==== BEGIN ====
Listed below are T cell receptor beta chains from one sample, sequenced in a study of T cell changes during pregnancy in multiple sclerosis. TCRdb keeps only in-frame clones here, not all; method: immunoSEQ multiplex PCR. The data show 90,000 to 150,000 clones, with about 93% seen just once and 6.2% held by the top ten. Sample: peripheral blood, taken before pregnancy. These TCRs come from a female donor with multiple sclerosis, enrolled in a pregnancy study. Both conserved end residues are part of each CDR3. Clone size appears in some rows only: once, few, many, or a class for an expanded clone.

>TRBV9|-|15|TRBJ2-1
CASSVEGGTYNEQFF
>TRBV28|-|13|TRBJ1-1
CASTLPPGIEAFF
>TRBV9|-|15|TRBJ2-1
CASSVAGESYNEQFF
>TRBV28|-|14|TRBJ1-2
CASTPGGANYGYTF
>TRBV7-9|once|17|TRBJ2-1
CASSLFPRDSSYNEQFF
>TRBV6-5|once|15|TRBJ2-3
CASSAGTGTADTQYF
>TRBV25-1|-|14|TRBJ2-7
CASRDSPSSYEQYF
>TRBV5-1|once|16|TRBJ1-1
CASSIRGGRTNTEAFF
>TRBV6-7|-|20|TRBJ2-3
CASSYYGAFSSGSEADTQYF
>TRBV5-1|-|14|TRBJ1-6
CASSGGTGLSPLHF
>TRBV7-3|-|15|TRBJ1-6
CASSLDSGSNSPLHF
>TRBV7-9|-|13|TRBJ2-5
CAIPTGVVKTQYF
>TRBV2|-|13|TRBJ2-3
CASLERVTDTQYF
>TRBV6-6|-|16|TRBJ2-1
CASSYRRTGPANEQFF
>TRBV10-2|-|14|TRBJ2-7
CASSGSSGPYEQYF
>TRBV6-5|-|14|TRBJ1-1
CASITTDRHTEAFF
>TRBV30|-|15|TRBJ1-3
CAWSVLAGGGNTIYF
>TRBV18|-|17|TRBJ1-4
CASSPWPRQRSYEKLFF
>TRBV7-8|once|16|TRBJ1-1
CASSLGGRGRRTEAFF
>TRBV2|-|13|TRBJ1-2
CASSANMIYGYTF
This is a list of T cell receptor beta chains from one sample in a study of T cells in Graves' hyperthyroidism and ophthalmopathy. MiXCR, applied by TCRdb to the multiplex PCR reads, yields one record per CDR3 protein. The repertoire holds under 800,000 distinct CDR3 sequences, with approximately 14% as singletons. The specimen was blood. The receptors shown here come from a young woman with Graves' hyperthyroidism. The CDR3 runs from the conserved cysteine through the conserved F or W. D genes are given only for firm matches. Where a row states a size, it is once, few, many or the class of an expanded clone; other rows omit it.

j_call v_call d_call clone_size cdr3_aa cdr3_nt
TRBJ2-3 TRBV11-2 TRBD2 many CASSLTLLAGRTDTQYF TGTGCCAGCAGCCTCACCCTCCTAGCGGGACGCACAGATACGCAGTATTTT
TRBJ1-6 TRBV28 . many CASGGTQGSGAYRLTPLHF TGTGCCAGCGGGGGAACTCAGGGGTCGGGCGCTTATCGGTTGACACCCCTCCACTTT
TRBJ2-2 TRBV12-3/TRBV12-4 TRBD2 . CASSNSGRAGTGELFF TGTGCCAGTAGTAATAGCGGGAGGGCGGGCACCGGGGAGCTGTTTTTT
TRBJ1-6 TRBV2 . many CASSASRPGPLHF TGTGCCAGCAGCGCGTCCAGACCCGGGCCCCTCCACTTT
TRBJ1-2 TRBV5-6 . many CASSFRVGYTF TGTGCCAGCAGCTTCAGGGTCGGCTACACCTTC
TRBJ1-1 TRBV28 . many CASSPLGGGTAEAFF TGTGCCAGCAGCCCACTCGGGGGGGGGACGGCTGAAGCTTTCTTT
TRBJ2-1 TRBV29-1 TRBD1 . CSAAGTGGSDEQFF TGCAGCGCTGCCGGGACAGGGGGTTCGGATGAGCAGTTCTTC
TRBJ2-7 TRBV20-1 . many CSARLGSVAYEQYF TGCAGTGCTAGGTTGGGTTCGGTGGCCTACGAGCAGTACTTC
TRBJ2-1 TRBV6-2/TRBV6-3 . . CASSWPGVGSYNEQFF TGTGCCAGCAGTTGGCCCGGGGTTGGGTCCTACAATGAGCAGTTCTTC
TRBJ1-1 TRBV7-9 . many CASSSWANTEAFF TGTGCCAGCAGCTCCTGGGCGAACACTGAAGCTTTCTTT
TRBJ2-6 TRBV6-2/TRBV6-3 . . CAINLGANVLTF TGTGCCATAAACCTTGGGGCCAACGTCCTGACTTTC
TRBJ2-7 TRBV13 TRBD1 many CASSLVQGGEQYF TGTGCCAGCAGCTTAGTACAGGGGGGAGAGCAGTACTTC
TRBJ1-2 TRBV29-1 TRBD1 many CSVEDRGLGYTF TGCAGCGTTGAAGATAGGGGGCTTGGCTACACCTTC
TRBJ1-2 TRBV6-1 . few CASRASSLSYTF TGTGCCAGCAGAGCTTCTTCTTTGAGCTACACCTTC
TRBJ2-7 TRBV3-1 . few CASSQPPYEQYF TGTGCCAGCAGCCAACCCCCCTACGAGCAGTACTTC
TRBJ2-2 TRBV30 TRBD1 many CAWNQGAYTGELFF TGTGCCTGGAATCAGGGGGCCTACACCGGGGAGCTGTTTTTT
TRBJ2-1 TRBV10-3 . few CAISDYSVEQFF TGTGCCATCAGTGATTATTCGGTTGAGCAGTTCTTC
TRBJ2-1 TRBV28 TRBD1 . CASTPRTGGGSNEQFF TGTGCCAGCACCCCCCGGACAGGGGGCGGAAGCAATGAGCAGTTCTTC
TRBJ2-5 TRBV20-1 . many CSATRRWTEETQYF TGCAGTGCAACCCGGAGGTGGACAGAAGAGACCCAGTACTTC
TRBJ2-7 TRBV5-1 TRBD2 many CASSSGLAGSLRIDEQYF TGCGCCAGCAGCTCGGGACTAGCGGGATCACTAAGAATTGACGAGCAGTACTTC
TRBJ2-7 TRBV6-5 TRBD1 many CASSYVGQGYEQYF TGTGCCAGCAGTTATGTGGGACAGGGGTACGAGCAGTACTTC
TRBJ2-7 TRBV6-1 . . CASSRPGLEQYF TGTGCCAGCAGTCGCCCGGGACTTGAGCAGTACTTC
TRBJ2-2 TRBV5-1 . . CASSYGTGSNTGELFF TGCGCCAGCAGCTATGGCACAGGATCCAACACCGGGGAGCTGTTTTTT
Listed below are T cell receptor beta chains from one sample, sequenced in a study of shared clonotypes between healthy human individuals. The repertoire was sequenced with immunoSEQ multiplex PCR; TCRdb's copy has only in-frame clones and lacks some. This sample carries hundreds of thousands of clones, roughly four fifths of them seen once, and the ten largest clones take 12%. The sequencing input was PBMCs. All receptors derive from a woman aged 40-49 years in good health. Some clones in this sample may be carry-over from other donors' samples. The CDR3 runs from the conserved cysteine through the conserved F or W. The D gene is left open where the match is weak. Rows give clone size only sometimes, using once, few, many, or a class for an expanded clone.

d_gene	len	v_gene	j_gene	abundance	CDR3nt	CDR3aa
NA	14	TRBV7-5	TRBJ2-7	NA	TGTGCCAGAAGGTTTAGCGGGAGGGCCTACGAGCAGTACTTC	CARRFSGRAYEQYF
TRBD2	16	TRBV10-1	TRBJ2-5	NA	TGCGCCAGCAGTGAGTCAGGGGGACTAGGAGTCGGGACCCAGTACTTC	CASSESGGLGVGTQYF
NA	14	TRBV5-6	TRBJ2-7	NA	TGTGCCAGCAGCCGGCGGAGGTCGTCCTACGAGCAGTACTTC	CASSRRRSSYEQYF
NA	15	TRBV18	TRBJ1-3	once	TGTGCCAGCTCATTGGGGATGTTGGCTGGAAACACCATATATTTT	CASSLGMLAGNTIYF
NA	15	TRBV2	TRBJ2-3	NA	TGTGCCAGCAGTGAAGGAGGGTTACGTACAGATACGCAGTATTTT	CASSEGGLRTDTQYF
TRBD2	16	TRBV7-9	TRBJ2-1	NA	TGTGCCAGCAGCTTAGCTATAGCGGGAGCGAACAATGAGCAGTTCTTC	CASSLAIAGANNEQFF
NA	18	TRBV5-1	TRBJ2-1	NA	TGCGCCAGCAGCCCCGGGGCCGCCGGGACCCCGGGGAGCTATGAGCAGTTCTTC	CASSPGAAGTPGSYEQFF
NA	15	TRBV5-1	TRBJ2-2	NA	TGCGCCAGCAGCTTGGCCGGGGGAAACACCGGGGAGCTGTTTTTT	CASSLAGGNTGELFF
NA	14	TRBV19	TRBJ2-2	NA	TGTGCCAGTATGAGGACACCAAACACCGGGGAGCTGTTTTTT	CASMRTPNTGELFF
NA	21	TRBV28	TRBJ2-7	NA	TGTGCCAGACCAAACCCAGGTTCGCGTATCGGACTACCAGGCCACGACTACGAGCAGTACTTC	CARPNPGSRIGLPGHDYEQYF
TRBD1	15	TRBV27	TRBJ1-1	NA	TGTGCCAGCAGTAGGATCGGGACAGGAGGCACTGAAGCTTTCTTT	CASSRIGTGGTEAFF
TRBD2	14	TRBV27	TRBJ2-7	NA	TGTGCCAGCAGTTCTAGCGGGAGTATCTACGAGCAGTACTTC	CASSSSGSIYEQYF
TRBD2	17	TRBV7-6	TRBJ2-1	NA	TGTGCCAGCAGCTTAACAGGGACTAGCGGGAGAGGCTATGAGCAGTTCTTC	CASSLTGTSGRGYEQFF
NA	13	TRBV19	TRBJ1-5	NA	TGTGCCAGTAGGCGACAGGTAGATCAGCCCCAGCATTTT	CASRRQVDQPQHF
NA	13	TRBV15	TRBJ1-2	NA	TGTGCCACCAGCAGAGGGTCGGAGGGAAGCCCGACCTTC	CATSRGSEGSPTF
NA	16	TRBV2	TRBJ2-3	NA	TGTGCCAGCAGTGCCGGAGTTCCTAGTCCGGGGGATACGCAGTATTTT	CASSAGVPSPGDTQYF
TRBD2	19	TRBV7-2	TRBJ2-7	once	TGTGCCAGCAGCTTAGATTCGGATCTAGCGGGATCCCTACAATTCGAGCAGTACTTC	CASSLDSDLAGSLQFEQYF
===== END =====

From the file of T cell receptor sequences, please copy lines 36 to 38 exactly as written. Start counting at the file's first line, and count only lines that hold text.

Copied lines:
>TRBV18|-|17|TRBJ1-4
CASSPWPRQRSYEKLFF
>TRBV7-8|once|16|TRBJ1-1